As I reviewed the budget yesterday, seeing if we could pare the budget down to $1,000 a month, I began to really consider the PF idea of “wants vs. needs.” It’s one of the most basic PF tenets — and for good reason. When people’s financial lives are out of control, they tend to have very skewed ideas of what is a “need.”
But how long should that last?
Is it really a good idea to keep this idea of things being either expendable or not? Of course, there are three basic needs: food, shelter, clothing. Once those are met, the rest are luxuries.
But are they, really? Obviously, my medications are not luxuries. If I don’t have them — or don’t have enough of them — I stop being able to function. I am either too exhausted to accomplish much of anything, or I am too severely depressed to cope with the world. Similarly, Tim needs his inhaler. And if he doesn’t see a doctor regularly, his skin tends to become so terrible that he can’t wear clothes. So, medical items, and medical services, should probably be added as necessities.
At the moment, that about taps out my ideas of absolute necessities. Anything else is technically a luxury. But aren’t there gradations? When people get rid of non-vital expenses, they tend to prioritize. Sometimes it’s based on cost — a weekly breakfast with friends is going to be more tenable than a weekly massage — but other times it’s based priorities.
For example, Tim and I pay $60 for Dish TV. It isn’t technically a necessity. But since we’re both home all the time, it’s a closer to the bottom of the “Expendable expenses” list. So, it’s not really a need, but our lives would be a lot worse without it. My energy issues prevent us from forgoing TV in favor of hiking or other sporty activities that offer hours-long entertainment. While Tim and I could spend more time online, it would mean more evenings of each of us doing our own thing and not interacting — not great for a marriage. It would also probably make us more prone to cabin fever, which can result in more outings (and, thereby, more unnecessary spending).
Whether or not you agree with this line of thinking, we all have things that we acknowledge aren’t actually “needs,” but are loathe to call “luxuries.” We think of them as things we “need” inasmuch as we can possibly find a way to afford it.
Of course, most of us have more than one luxury. Even the most dedicated PF bloggers aren’t going to go completely bare bones. Living that way tends to lead to frugal burnout. Most of us have a range of “wants” — some large, some small. Most of us also have prioritized them, in case fat needs to be trimmed from the budget.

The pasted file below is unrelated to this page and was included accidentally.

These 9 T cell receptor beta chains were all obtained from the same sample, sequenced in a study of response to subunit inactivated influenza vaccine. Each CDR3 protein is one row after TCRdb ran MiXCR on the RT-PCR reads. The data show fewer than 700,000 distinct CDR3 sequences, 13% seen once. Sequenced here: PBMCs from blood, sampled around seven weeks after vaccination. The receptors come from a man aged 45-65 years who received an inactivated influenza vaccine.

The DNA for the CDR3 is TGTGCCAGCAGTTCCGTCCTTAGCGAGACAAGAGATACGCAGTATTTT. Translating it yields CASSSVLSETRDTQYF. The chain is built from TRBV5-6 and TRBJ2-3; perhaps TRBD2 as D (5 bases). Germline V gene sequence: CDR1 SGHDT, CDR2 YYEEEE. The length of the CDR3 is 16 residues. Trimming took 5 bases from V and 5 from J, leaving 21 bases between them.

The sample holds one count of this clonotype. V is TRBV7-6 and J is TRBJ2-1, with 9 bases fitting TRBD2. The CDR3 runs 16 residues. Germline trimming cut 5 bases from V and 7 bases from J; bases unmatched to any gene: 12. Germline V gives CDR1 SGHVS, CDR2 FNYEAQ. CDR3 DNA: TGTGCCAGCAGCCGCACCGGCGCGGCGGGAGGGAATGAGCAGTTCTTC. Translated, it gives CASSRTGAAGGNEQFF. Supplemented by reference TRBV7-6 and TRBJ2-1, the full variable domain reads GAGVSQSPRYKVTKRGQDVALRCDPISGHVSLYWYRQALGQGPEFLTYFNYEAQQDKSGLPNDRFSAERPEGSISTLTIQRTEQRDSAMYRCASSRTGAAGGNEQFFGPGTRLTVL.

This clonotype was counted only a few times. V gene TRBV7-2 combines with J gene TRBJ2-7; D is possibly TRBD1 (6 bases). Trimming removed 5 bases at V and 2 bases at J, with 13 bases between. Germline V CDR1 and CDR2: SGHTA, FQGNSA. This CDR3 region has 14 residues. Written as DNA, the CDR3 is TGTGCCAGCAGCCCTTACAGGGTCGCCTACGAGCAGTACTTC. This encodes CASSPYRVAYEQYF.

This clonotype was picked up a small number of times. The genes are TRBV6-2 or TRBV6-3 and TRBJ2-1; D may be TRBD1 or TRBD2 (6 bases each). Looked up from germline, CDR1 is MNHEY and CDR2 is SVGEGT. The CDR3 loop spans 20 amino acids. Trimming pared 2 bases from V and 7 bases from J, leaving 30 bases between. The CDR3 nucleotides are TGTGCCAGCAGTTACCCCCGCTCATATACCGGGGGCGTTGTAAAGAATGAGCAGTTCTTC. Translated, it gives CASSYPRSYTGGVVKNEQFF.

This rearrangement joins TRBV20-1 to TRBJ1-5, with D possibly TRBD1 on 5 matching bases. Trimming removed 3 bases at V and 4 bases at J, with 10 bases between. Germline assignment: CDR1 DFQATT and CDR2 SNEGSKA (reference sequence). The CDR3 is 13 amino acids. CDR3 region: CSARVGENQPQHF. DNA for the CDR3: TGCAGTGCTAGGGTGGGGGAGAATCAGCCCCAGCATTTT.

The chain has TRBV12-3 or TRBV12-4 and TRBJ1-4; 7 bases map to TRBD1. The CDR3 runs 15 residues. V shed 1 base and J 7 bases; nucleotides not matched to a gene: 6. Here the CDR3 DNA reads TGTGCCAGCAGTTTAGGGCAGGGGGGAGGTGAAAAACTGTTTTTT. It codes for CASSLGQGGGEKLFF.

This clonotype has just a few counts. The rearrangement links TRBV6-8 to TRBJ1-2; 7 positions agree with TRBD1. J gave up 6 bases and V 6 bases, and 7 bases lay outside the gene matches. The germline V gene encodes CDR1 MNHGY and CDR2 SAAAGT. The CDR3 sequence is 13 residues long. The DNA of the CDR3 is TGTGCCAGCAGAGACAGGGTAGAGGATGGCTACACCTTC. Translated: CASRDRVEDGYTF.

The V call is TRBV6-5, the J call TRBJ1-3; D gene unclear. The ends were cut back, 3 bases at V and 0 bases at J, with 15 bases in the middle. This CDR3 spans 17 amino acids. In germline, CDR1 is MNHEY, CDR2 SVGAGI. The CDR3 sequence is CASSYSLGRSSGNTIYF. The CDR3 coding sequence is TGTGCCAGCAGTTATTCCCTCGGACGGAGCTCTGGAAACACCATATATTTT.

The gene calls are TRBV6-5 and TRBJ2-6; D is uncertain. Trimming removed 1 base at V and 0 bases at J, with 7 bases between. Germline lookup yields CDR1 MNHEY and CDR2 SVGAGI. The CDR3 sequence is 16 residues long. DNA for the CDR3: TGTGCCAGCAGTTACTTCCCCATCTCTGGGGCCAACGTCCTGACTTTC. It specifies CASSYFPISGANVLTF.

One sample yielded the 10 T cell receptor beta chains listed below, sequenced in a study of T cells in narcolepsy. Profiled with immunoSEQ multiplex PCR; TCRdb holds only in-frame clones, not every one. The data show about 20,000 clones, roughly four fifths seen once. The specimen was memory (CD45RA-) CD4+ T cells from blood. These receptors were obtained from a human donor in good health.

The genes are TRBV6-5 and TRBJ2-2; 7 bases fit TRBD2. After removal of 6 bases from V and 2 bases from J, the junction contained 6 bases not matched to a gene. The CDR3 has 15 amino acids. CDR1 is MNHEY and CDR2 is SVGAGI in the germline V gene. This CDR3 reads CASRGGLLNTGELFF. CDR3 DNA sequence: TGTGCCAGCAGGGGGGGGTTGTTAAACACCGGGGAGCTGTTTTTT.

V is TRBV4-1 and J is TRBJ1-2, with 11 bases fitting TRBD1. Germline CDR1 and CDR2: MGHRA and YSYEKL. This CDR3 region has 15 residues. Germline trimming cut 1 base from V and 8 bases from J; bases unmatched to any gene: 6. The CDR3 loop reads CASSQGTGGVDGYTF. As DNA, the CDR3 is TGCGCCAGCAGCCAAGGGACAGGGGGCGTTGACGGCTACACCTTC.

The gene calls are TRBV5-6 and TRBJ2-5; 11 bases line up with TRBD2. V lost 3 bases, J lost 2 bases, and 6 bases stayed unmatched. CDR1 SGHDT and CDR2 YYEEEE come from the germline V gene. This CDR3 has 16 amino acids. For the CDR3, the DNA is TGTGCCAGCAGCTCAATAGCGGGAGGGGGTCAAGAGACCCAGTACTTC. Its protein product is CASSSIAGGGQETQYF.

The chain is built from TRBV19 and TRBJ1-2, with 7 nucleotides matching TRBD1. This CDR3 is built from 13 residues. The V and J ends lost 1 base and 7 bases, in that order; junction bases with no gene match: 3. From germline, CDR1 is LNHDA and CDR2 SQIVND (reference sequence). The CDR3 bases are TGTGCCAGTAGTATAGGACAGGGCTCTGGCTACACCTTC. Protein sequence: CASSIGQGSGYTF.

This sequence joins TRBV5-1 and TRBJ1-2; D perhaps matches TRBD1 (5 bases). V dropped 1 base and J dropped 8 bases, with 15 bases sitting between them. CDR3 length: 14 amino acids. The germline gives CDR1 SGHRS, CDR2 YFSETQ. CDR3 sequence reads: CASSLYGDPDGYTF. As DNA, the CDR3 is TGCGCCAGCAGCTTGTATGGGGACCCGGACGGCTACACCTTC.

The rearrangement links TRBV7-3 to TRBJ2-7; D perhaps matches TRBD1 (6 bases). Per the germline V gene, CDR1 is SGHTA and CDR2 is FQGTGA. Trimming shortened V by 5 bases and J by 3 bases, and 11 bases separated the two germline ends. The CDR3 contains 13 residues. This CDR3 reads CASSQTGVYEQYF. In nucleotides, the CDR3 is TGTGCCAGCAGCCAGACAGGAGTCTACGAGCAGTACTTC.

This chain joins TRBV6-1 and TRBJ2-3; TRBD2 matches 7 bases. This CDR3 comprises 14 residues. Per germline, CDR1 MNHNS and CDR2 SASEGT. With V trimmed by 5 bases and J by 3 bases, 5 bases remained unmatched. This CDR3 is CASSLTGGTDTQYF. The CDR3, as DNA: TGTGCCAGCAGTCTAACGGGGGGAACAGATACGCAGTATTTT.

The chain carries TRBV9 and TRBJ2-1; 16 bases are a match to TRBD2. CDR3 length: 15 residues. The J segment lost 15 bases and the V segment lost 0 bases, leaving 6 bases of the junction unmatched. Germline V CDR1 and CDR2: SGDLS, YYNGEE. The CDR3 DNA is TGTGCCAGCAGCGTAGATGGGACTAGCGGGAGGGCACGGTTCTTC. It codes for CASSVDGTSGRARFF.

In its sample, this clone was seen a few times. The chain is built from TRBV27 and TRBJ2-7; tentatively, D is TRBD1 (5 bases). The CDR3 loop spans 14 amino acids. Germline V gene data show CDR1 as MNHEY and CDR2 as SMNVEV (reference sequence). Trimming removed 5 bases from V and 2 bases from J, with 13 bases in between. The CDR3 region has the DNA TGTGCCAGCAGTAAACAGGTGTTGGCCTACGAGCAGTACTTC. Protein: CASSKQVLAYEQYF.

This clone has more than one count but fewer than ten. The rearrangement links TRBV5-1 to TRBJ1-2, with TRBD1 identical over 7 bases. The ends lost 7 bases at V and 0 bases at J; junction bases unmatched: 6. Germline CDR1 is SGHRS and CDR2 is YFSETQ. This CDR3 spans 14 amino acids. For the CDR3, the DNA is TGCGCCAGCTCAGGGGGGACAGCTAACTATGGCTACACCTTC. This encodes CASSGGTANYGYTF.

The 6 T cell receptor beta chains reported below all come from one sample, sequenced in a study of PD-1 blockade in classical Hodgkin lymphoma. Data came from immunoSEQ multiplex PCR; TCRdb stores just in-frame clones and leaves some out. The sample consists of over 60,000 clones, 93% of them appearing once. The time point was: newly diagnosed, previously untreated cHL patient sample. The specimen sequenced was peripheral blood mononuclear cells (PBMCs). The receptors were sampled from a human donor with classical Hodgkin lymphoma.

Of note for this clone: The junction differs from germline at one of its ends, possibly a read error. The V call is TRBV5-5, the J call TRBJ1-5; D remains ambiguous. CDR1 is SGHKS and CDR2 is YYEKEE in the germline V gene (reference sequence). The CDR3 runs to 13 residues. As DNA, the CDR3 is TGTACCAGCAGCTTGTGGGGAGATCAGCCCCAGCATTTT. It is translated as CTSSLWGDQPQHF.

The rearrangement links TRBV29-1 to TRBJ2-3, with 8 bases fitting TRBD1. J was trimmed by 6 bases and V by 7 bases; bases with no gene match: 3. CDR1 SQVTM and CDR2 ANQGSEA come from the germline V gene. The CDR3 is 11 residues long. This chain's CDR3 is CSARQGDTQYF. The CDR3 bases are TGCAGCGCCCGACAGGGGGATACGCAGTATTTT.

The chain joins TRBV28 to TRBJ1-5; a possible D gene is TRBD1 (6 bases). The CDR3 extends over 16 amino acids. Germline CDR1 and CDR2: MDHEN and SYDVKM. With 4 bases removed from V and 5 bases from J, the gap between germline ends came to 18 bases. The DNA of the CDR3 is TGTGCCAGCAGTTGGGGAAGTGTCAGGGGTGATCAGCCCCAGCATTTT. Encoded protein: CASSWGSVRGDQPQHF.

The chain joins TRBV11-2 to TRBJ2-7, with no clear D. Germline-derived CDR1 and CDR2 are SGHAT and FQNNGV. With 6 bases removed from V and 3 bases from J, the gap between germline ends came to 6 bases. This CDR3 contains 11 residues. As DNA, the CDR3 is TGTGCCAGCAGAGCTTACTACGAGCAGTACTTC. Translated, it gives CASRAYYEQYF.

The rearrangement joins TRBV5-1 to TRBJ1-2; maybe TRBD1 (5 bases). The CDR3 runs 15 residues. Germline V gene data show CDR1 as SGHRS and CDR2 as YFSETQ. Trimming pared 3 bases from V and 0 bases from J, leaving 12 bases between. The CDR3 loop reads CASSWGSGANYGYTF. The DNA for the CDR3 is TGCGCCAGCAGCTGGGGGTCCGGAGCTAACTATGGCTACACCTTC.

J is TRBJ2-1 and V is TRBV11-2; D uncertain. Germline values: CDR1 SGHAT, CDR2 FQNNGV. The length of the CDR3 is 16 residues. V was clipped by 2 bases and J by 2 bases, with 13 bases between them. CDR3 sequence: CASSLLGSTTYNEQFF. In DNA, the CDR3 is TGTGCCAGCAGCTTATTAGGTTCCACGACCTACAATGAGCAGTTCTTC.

So we have things we could give up relatively easily (if somewhat reluctantly) and things that we will cling to tenaciously until there is absolutely no reasonable way to afford/justify it anymore. But we have the same term for both. How much sense does that make?
Thus far, I’ve only come up with “needxuries” (or maybe “neexuries” but I think the former looks better). [Edit: Based on a reader’s suggestion, they’ll now be called luxureeds.]
Some of you may be wondering why such a distinction is important. There is an awful lot of comments in the blogosphere that cast aspersions on people’s budgets. While people have a right to their own opinions, they often have different priorities than the person who has to live with the budget. Wouldn’t it be nice, when talking about expenses, to have a kind of shorthand for “very important” expense? Rather than answering various readers’ suggestions that you cut the items most dear to you, they would know better what you could do without.
Granted, this isn’t a huge issue. But I know some bloggers deal with very judgmental readers. (I’m lucky to have escaped most of that with you awesome folks!) And there is simply the annoyance of having to listen to people tell you to cut the item that you want to hold onto the most.
So, yeah, we could all start laying out our budgets by priority level. But isn’t making up a new word more fun? Someone had to come up with “smores” and “blog,” right? So let’s brake some new ground here.
What words or terms would you use to denote the importance of your various expenses?